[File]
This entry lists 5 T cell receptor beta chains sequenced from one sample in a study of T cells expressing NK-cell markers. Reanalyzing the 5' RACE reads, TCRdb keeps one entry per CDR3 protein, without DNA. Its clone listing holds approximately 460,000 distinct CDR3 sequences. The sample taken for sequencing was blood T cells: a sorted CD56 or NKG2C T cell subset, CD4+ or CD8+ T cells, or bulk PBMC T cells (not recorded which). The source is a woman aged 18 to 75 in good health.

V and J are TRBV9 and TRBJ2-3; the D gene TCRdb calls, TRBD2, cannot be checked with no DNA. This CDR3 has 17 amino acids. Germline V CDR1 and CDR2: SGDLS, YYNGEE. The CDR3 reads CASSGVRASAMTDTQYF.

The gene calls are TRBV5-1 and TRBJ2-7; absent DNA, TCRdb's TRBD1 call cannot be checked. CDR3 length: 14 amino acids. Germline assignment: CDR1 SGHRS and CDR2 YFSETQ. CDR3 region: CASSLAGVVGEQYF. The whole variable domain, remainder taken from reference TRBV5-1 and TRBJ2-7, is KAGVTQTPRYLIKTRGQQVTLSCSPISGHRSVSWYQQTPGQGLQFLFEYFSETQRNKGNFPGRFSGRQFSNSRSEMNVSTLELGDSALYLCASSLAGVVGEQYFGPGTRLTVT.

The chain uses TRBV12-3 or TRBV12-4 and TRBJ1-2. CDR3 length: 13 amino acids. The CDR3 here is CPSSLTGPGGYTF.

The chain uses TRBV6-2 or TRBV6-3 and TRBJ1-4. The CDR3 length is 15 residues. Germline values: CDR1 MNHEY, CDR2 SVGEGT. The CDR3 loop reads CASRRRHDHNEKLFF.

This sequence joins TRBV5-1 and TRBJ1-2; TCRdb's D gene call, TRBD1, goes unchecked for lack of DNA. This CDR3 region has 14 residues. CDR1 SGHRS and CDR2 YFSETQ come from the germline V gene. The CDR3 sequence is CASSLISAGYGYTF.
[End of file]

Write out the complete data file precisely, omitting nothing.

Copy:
This entry lists 5 T cell receptor beta chains sequenced from one sample in a study of T cells expressing NK-cell markers. Reanalyzing the 5' RACE reads, TCRdb keeps one entry per CDR3 protein, without DNA. Its clone listing holds approximately 460,000 distinct CDR3 sequences. The sample taken for sequencing was blood T cells: a sorted CD56 or NKG2C T cell subset, CD4+ or CD8+ T cells, or bulk PBMC T cells (not recorded which). The source is a woman aged 18 to 75 in good health.

V and J are TRBV9 and TRBJ2-3; the D gene TCRdb calls, TRBD2, cannot be checked with no DNA. This CDR3 has 17 amino acids. Germline V CDR1 and CDR2: SGDLS, YYNGEE. The CDR3 reads CASSGVRASAMTDTQYF.

The gene calls are TRBV5-1 and TRBJ2-7; absent DNA, TCRdb's TRBD1 call cannot be checked. CDR3 length: 14 amino acids. Germline assignment: CDR1 SGHRS and CDR2 YFSETQ. CDR3 region: CASSLAGVVGEQYF. The whole variable domain, remainder taken from reference TRBV5-1 and TRBJ2-7, is KAGVTQTPRYLIKTRGQQVTLSCSPISGHRSVSWYQQTPGQGLQFLFEYFSETQRNKGNFPGRFSGRQFSNSRSEMNVSTLELGDSALYLCASSLAGVVGEQYFGPGTRLTVT.

The chain uses TRBV12-3 or TRBV12-4 and TRBJ1-2. CDR3 length: 13 amino acids. The CDR3 here is CPSSLTGPGGYTF.

The chain uses TRBV6-2 or TRBV6-3 and TRBJ1-4. The CDR3 length is 15 residues. Germline values: CDR1 MNHEY, CDR2 SVGEGT. The CDR3 loop reads CASRRRHDHNEKLFF.

This sequence joins TRBV5-1 and TRBJ1-2; TCRdb's D gene call, TRBD1, goes unchecked for lack of DNA. This CDR3 region has 14 residues. CDR1 SGHRS and CDR2 YFSETQ come from the germline V gene. The CDR3 sequence is CASSLISAGYGYTF.